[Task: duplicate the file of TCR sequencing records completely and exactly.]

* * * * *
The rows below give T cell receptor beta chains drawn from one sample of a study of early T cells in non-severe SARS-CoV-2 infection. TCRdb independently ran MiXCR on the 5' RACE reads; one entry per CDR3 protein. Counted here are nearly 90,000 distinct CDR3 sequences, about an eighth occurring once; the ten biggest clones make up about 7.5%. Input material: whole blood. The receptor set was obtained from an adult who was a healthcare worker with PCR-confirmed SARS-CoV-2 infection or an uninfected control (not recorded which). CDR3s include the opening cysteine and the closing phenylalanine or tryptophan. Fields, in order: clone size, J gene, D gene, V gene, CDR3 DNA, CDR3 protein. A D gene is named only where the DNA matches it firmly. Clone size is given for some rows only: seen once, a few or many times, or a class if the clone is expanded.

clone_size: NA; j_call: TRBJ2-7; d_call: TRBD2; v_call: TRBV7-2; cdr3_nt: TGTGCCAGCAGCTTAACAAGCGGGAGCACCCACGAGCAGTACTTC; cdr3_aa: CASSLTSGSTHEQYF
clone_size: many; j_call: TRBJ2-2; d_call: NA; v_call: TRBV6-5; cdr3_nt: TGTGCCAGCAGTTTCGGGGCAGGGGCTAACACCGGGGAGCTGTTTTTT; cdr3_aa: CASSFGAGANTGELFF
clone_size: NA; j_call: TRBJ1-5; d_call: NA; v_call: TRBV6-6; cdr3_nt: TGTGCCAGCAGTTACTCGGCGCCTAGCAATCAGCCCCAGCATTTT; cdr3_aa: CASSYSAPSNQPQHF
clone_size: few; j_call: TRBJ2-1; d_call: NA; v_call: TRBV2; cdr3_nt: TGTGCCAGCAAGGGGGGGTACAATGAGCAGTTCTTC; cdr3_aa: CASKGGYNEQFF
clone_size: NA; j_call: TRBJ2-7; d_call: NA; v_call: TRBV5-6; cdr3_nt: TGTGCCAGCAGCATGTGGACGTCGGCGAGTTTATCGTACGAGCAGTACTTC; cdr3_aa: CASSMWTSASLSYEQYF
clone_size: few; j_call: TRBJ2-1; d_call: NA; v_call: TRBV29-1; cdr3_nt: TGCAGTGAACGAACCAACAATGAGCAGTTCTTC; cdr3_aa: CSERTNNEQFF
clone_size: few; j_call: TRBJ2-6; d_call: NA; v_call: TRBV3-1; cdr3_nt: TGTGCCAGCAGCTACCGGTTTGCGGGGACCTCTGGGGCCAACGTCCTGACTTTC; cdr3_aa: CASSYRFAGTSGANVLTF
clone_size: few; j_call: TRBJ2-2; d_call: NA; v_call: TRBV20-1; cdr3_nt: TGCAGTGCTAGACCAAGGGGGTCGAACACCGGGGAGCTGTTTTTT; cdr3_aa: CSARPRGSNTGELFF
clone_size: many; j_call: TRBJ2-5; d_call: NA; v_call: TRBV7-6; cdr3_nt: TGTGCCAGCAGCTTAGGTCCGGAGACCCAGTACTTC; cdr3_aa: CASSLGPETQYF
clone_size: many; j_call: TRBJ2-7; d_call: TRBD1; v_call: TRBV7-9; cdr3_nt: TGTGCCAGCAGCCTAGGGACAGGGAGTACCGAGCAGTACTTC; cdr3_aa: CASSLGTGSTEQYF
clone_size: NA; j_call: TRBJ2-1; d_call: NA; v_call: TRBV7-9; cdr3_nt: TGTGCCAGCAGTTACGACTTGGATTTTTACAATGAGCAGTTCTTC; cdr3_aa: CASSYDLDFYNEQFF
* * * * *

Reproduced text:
The rows below give T cell receptor beta chains drawn from one sample of a study of early T cells in non-severe SARS-CoV-2 infection. TCRdb independently ran MiXCR on the 5' RACE reads; one entry per CDR3 protein. Counted here are nearly 90,000 distinct CDR3 sequences, about an eighth occurring once; the ten biggest clones make up about 7.5%. Input material: whole blood. The receptor set was obtained from an adult who was a healthcare worker with PCR-confirmed SARS-CoV-2 infection or an uninfected control (not recorded which). CDR3s include the opening cysteine and the closing phenylalanine or tryptophan. Fields, in order: clone size, J gene, D gene, V gene, CDR3 DNA, CDR3 protein. A D gene is named only where the DNA matches it firmly. Clone size is given for some rows only: seen once, a few or many times, or a class if the clone is expanded.

clone_size: NA; j_call: TRBJ2-7; d_call: TRBD2; v_call: TRBV7-2; cdr3_nt: TGTGCCAGCAGCTTAACAAGCGGGAGCACCCACGAGCAGTACTTC; cdr3_aa: CASSLTSGSTHEQYF
clone_size: many; j_call: TRBJ2-2; d_call: NA; v_call: TRBV6-5; cdr3_nt: TGTGCCAGCAGTTTCGGGGCAGGGGCTAACACCGGGGAGCTGTTTTTT; cdr3_aa: CASSFGAGANTGELFF
clone_size: NA; j_call: TRBJ1-5; d_call: NA; v_call: TRBV6-6; cdr3_nt: TGTGCCAGCAGTTACTCGGCGCCTAGCAATCAGCCCCAGCATTTT; cdr3_aa: CASSYSAPSNQPQHF
clone_size: few; j_call: TRBJ2-1; d_call: NA; v_call: TRBV2; cdr3_nt: TGTGCCAGCAAGGGGGGGTACAATGAGCAGTTCTTC; cdr3_aa: CASKGGYNEQFF
clone_size: NA; j_call: TRBJ2-7; d_call: NA; v_call: TRBV5-6; cdr3_nt: TGTGCCAGCAGCATGTGGACGTCGGCGAGTTTATCGTACGAGCAGTACTTC; cdr3_aa: CASSMWTSASLSYEQYF
clone_size: few; j_call: TRBJ2-1; d_call: NA; v_call: TRBV29-1; cdr3_nt: TGCAGTGAACGAACCAACAATGAGCAGTTCTTC; cdr3_aa: CSERTNNEQFF
clone_size: few; j_call: TRBJ2-6; d_call: NA; v_call: TRBV3-1; cdr3_nt: TGTGCCAGCAGCTACCGGTTTGCGGGGACCTCTGGGGCCAACGTCCTGACTTTC; cdr3_aa: CASSYRFAGTSGANVLTF
clone_size: few; j_call: TRBJ2-2; d_call: NA; v_call: TRBV20-1; cdr3_nt: TGCAGTGCTAGACCAAGGGGGTCGAACACCGGGGAGCTGTTTTTT; cdr3_aa: CSARPRGSNTGELFF
clone_size: many; j_call: TRBJ2-5; d_call: NA; v_call: TRBV7-6; cdr3_nt: TGTGCCAGCAGCTTAGGTCCGGAGACCCAGTACTTC; cdr3_aa: CASSLGPETQYF
clone_size: many; j_call: TRBJ2-7; d_call: TRBD1; v_call: TRBV7-9; cdr3_nt: TGTGCCAGCAGCCTAGGGACAGGGAGTACCGAGCAGTACTTC; cdr3_aa: CASSLGTGSTEQYF
clone_size: NA; j_call: TRBJ2-1; d_call: NA; v_call: TRBV7-9; cdr3_nt: TGTGCCAGCAGTTACGACTTGGATTTTTACAATGAGCAGTTCTTC; cdr3_aa: CASSYDLDFYNEQFF